BIOGRAPHY: Called "the funniest man in England" by John Cleese, actor-comedian (and transvestite) Eddie Izzard refined his shtick as a street performer in Covent Garden, sitting on a unicycle, performing handcuff escapes and engaging in heavy-duty swordfights ("Our deaths for your entertainment" was the shill) while developing the ability to "talk and talk and talk and just not stop."

Although he has starred in the 1994 world premiere  of David Mamet's "The Cryptogram" (as a gay man) and played the title role  of Christopher Marlowe's  "Edward II", he far prefers a world of his own "carefully crafted rubbish" to that of serious acting, playing his various one-man  shows to sold-out houses in England, France (in French) and, most recently, the USA. It is not transvestite humor; he just happens to be a cross-dresser who does comedy, specializing in stream-of-conscious fare that rarely touches on sexuality ("I'd be the perfect one-parent family").

Izzard made his feature acting debut (sans purple nail polish and Jean Paul Gaultier Chinese housecoat) as the devious anarchist-ambassador Vladimir of "The Secret Agent" (1996), Christopher Hampton's take on the Joseph Conrad novel. He later played a gum-chewing, old lady-thumping bad guy in "The Avengers", the disappointing feature based on the 60s series, and  wore fantastic 70s suits (and, ironically, less makeup than anyone else in the film) as "a very can-do, gonna-make-you-a-star" band manager in Todd Haynes' "Velvet Goldmine" (both 1998). Something of a cult figure in England, Izzard  was the subject of "TX", a BBC documentary made of him on tour, as well as Peter Richardson's behind-the-scenes film "Glorious: The Road Movie",  which aired on Channel 4. For American TV, he acted in a 1996 episode of HBO's "Tales From the Crypt", performed on HBO's "Comic Relief VIII" and narrated the "David Bowie" segment of VH1's documentary "Legends" (both 1998). Izzard also portrayed evil disco king Tony Pompadour in the feature "The Mystery Men" (1999), battling a host of cast-off comic book superheroes played by Ben Stiller, Geoffrey Rush and Janeane Garofalo, among others. His stage and film career continued with roles in "The Cat's Meow", "Revenger's Tragedy", "All the Queen's Men", "The Criminal", "Shadow of the Vampire" and on stage starring in "A Day in the Death of Joe Egg".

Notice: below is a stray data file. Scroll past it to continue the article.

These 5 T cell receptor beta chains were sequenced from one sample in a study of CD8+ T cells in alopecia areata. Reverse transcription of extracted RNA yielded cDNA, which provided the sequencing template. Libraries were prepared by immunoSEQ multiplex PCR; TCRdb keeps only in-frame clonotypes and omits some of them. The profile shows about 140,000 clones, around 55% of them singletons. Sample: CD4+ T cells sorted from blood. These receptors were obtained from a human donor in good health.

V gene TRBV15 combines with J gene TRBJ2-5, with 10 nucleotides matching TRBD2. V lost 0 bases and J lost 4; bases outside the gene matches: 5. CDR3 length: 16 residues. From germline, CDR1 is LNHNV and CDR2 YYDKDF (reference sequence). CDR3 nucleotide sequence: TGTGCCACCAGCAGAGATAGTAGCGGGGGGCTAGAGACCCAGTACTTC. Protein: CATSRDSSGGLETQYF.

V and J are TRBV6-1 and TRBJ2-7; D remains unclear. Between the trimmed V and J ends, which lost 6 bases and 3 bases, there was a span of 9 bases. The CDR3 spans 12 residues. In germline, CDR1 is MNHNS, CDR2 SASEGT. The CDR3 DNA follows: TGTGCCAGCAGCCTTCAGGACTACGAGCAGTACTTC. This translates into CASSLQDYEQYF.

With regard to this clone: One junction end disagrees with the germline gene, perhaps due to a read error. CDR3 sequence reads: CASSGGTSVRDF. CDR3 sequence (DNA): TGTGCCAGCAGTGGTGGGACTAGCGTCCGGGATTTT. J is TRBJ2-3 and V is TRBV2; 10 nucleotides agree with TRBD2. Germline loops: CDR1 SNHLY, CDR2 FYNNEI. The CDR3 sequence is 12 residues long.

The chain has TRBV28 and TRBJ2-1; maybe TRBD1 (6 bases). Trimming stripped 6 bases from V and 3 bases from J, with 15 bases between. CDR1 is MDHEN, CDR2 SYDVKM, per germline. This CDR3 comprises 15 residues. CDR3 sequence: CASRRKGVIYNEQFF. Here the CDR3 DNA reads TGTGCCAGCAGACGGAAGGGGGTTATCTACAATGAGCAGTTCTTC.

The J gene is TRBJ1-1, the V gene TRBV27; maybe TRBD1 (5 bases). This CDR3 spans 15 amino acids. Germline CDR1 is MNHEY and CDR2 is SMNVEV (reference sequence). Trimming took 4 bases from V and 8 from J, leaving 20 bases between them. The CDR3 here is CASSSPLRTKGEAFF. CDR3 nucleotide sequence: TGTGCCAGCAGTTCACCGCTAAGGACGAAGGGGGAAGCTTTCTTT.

Received Special Theatre World Award (1998).
Received Emmy for Oustanding Individual Performance in a Variety or Music Program for "Eddie Izzard: Dressed to Kill" (1999/2000).
Received Emmy for Oustanding Writing for a Variety, Music or Comedy Program for "Eddie Izzard: Dressed to Kill" (1999/2000).
Received Outer Critics Circle Award for "Outstanding Actor in a Play" (2003)
South Bank Show Award for Best Comedy (2004)

 FAMILY-MEMBERS: Father: John Izzard. Accountant.
 Worked for British Petroleum.
 Mother: Dorothy Ella Izzard. Nurse, midwife. Died of cancer at age 41 c. 1968.
 Brother: Mark, Older.

 BIBLIOGRAPHY: "Dress to Kill" by Eddie Izzard with David Quantick and Steve  Double (1998). Publisher: Virgin.

 NOTES: His official Web site is www.izzard.com
 Izzard won the Top British Stand Up Comedian Award in 1993 and 1996. 

"I'm used to just talking, trying to make things fantastically interesting even when they're incredibly boring. But in real life, I don't blather on, because someone might tell me to shut the fuck up." --Eddie  Izzard to TIME OUT NEW YORK, September 4-11, 1997

"I'm a male transvestite, and I fancy women. I don't know why. I'm open for fancying men, but I can't get my head around that. Which makes me think it's a genetic thing. No particular choice there. So, male tomboy . . . That's really where I am. Running. Jumping. Climbing trees. Then putting on makeup when I was up there." --Eddie Izzard, from the opening minutes  of "Dress to Kill", quoted in THE NEW YORKER, April 6, 1998 

About the spontaneity of his act: "I know the rough order of things, but I change it around, because once you lock into certain arrangements, it becomes boring. When I'm starting and stopping and making stuff up on the spot, that's when I like it, that's when it sparkles. It's like a heightened version of a conversation." --Izzard quoted in LOS ANGELES TIMES, September 6, 1998

Copyright 2001 BASELINE II,  Inc. (thanks Michelle) | updated by the Cake or Death Site